For those thinking, "I ate bacon once – I’m doomed!" – a moderating word of reassurance. The pig in question certainly is doomed, but you – not so much. Living involves inevitable exposure to carcinogens, sunlight among them. Exposure to a carcinogen does not mean cancer will happen.

9) The dose, as ever, makes the poison.

Serious researchers are now asking questions relating dose of meat intake, and duration, and when the cancer risk becomes meaningful. We may simply note that Paracelsus was right rather universally when noting that "the dose makes the poison." The contribution of meat of any kind to bad outcomes of any time relates not to isolated exposures, but to dose – a combination of quantity, frequency, and duration.

8) Meat isn’t what it used to be.

Those inclined to refute the IARC conclusion because we are constitutionally omnivorous as a species (we are) are ignoring two very important considerations. First, our Stone Age ancestors had a lifespan about half our own, so didn’t have time to develop cancer for the most part. What natural selection never sees, natural selection cannot address. Further, the meat of our native diets is rather far removed from the meats that prevail today, and in particular, processed meats.

7) Processed meat isn’t even what the meat that isn’t what it used to be…is.

Calling a food "cereal" may mean it is exclusively a whole grain (e.g., steel cut oats); or it may mean it is junk food with some variety of sugar its first ingredient. So, too, for meat. We may simply note that in our culture, it is customary to invoke some mantle such as the "Paleo diet," and then use it to justify eating meat our ancestors would never even have recognized as such.

6) The precautionary principle applies.

I have heard experts for the meat industry refuting the IARC report, saying we don’t know this for sure. Frankly, I’ll go with the international team of independent experts over the paid spokespeople every time, but either way: the precautionary principle pertains. That principle states that when risk is a possibility, presume it to be real until it can be disproven. Are parents really inclined to go with "IARC COULD be wrong, so have some more bacon…"? I hope not.

5) More X, less Y.

Diets high in fruits and vegetables are consistently associated with less chronic disease, cancer included. When discussing dietary cause and effect, we tend to overlook the fact that a higher percentage of our calories from X means, inevitably, a lower percentage from Y. Eating more meat, as a percent of total calories, means eating fewer plant foods, which actually fight cancer. Thus, the harms of meat are not necessarily limited to the meats one adds to one’s diet; they extend to what meat subtracts from the diet.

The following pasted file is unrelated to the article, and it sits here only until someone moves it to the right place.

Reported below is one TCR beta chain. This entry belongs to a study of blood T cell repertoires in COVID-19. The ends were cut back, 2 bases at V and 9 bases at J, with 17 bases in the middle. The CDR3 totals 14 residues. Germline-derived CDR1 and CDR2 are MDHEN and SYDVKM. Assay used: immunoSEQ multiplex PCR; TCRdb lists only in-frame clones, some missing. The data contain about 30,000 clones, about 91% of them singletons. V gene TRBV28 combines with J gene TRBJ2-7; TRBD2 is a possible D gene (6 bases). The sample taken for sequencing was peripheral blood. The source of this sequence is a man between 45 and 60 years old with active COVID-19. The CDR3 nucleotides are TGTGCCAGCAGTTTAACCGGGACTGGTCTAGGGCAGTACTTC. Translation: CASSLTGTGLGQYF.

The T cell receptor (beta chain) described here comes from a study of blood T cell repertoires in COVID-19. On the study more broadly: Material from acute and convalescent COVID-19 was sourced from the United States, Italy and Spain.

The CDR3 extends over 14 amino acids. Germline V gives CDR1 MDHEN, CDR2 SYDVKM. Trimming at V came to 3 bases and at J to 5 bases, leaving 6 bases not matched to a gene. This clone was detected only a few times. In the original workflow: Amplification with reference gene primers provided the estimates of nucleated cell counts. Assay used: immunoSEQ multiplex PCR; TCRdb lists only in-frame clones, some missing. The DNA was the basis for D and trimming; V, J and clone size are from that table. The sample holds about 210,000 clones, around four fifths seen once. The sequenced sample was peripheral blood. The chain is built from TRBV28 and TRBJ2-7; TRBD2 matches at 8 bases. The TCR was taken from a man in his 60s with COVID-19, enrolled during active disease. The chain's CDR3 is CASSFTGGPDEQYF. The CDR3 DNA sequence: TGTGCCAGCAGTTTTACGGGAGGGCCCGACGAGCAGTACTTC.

4) We had other good reasons to eat less meat: biodiversity.
Experts in biodiversity — our planet’s luminous distinction — espouse the view that one of the best ways for us to protect that treasure is for the massive, global horde of Homo sapiens to eat less meat.

3) We had other good reasons to eat less meat: water and climate.

Ditto, essentially, for responsible stewardship of accessible water and the global climate.

2) We had other good reasons to eat less meat: ethics.

Much of the meat on modern menus comes to us from animals subject to various forms of abuse and cruelty. If we are decent, cruelty to other creatures has no place on any menu.

1) Plant-predominant diets are decisively associated with better health.

My initial reaction to the new report was along the lines of: so? We have overwhelming evidence born of both research and real-world observation that plant-predominant diets are associated with longevity and vitality and lesser rates of all chronic disease, including cancer. Since this same shift in our dietary patterns would be better for us and the planet, did we really need another reason? In other words: even before the new report from IARC, we knew what we should be eating; we just keep finding reasons not to swallow it. That’s what needs to change.

-One final thought. The advocates of "more meat" mostly depend on the contention that our health did not improve when we "cut fat" beginning decades ago. As artfully addressed in a recent study, that’s because we replaced one way of eating badly with another. We should, indeed, eat less meat — but only Big Food will profit, and our health not at all, if processed meat calories are replaced with junk food. The 2015 Dietary Guidelines Advisory Committee recommended neither processed meat, nor cotton candy; they pretty much nailed it.

-So, to the extent this new report continues to hammer away at a message we had, essentially, already received – may it help drive the final nail into the coffin of fixating on only one food or nutrient at a time, ignoring the big picture, and inventing new ways to eat badly. Yes, processed meat is bad for us. So are dogma, perennial discord, and cultural dysfunction.

Here’s to the simple mantra for a healthy diet and therefore a healthy life: “eat whole food, a bit less, mostly plants”. It needn’t be more complicated!